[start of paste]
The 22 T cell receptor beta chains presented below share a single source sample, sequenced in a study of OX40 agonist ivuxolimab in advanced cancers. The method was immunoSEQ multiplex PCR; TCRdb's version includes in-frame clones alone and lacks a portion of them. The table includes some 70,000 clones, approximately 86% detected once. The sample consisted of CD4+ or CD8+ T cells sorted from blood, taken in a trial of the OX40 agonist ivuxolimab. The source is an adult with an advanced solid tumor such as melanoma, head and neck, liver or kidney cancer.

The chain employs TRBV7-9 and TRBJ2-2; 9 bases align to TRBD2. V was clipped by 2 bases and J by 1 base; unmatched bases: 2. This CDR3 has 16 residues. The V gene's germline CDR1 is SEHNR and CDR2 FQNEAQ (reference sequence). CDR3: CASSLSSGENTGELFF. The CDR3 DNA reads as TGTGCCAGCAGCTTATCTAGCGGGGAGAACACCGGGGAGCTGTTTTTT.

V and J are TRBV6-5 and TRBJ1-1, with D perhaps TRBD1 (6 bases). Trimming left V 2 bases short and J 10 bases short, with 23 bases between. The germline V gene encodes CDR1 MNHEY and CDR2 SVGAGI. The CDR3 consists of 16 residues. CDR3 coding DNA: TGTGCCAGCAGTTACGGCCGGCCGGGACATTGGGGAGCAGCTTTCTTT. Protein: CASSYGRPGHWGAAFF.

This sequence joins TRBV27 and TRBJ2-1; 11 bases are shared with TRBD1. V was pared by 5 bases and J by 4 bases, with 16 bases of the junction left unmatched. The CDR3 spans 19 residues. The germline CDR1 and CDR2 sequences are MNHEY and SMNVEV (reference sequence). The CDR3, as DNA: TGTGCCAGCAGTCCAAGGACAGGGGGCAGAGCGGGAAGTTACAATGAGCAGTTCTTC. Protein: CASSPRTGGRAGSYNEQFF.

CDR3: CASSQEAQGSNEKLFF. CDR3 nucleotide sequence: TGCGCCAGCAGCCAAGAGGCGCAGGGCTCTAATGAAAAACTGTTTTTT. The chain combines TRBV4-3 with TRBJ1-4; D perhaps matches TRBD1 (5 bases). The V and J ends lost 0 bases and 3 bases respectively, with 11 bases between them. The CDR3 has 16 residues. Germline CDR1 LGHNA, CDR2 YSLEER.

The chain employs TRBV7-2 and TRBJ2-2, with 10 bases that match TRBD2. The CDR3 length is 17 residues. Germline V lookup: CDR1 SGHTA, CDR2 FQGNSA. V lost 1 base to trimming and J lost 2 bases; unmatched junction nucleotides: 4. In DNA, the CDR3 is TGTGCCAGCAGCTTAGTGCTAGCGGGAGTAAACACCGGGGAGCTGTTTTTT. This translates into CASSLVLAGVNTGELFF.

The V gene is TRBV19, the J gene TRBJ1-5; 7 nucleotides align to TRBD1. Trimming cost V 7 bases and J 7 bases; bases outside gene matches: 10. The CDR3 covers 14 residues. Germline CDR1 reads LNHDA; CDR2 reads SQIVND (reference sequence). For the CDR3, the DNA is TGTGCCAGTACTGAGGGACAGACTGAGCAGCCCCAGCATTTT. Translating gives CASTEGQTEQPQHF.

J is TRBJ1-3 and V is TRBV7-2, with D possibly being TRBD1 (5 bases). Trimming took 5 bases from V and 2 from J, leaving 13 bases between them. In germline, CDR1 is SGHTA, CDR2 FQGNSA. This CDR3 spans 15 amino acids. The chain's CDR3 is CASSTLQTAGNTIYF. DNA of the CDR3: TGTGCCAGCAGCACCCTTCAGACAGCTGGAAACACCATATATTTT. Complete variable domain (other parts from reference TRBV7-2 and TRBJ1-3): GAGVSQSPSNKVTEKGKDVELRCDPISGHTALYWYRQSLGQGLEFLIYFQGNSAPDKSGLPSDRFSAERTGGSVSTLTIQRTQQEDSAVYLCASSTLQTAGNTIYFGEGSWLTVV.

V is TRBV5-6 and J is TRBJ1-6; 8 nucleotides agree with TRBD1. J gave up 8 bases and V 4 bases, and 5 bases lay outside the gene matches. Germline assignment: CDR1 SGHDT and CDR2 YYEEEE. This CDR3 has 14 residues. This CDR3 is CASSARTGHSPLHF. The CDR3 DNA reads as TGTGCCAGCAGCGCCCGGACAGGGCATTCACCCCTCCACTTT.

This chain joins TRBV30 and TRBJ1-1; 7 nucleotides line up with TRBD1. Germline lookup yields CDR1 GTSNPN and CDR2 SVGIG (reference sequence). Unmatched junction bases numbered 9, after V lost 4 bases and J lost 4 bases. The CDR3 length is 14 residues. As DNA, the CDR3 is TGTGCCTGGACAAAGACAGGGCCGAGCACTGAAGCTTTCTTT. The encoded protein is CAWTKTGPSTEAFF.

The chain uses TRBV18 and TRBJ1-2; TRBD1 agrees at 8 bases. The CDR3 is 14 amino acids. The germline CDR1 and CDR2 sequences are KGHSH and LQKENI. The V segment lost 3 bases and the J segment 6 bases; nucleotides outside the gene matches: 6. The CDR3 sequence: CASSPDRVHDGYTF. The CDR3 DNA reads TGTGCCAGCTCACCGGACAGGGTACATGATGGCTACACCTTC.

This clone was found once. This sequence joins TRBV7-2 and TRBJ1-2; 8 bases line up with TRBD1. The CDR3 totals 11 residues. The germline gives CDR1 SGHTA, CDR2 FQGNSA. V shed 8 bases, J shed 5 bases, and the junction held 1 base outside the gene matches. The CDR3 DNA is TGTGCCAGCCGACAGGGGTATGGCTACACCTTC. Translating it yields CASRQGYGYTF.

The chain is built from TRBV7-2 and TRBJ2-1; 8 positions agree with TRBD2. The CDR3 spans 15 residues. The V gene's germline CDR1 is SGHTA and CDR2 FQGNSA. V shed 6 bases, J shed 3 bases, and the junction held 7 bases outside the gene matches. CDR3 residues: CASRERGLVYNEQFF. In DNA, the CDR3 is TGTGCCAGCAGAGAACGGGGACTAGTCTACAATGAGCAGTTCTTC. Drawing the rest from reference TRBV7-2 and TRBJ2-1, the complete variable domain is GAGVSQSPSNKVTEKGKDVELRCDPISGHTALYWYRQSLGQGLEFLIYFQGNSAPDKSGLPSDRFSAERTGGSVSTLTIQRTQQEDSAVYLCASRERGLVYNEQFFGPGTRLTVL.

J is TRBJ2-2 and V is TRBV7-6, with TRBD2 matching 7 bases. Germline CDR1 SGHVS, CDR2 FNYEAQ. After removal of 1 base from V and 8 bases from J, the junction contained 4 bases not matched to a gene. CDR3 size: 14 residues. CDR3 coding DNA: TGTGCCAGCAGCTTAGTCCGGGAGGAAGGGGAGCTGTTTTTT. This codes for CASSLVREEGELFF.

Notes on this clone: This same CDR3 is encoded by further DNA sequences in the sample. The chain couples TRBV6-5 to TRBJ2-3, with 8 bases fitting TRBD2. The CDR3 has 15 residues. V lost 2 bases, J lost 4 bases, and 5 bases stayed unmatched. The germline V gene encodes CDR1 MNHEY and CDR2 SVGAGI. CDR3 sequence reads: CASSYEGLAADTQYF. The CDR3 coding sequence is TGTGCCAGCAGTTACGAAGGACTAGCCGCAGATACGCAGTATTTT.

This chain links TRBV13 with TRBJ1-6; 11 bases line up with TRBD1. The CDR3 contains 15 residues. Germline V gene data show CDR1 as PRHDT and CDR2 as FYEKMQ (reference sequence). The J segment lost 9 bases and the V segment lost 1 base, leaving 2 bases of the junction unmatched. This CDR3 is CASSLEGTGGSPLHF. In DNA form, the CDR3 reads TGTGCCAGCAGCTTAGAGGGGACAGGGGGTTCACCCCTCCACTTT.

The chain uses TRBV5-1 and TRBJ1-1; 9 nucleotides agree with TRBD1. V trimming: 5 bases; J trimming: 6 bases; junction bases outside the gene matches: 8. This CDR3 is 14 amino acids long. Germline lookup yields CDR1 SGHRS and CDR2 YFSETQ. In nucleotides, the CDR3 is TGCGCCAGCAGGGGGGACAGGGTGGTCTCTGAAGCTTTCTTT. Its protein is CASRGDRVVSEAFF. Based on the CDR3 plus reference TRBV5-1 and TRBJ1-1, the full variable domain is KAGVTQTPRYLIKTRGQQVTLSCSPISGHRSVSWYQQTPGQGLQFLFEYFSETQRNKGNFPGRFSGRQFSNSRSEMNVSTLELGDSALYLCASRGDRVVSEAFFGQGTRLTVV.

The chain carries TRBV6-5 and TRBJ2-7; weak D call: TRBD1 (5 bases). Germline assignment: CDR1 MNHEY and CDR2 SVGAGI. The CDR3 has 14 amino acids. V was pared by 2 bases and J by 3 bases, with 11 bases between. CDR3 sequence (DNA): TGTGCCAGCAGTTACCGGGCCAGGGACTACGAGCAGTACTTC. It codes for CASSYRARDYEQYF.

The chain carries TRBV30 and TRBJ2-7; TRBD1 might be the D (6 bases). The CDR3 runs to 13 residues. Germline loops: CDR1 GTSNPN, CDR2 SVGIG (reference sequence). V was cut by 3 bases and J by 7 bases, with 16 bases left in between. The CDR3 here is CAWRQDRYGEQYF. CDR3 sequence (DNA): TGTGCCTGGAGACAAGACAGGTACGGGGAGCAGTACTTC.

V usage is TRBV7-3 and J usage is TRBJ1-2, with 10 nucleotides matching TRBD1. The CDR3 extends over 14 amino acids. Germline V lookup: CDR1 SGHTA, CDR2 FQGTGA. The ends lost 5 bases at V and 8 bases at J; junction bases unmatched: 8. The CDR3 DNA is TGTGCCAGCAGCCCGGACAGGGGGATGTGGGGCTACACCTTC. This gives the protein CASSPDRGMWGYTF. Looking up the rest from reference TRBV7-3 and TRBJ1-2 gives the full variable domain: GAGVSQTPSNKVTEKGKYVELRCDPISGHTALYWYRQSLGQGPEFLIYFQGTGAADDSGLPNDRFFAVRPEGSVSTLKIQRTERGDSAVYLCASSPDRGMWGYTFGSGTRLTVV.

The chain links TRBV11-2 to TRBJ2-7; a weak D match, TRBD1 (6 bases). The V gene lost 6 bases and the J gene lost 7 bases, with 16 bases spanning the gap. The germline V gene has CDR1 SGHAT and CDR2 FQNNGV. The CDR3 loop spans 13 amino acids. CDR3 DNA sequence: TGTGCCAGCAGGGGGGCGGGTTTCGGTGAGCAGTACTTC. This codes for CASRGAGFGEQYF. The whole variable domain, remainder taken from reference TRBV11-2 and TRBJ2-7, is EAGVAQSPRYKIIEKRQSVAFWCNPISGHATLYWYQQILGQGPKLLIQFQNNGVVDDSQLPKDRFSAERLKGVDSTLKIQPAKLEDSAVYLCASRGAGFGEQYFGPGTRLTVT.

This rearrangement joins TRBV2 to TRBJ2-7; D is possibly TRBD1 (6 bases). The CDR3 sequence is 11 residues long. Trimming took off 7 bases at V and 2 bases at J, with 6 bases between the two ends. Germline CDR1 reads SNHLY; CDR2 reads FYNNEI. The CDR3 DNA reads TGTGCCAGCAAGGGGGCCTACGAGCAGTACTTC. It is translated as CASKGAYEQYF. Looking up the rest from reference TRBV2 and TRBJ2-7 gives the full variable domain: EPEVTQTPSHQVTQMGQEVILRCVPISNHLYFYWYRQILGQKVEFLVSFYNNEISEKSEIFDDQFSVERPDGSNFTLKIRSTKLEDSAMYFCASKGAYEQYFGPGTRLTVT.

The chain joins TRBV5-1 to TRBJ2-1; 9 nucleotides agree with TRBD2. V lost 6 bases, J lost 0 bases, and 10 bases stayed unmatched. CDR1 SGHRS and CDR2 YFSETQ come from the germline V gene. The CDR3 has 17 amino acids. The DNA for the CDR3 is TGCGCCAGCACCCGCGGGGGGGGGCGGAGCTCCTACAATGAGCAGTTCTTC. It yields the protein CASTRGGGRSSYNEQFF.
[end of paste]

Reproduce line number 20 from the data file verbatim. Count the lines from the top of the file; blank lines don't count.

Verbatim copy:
V usage is TRBV7-3 and J usage is TRBJ1-2, with 10 nucleotides matching TRBD1. The CDR3 extends over 14 amino acids. Germline V lookup: CDR1 SGHTA, CDR2 FQGTGA. The ends lost 5 bases at V and 8 bases at J; junction bases unmatched: 8. The CDR3 DNA is TGTGCCAGCAGCCCGGACAGGGGGATGTGGGGCTACACCTTC. This gives the protein CASSPDRGMWGYTF. Looking up the rest from reference TRBV7-3 and TRBJ1-2 gives the full variable domain: GAGVSQTPSNKVTEKGKYVELRCDPISGHTALYWYRQSLGQGPEFLIYFQGTGAADDSGLPNDRFFAVRPEGSVSTLKIQRTERGDSAVYLCASSPDRGMWGYTFGSGTRLTVV.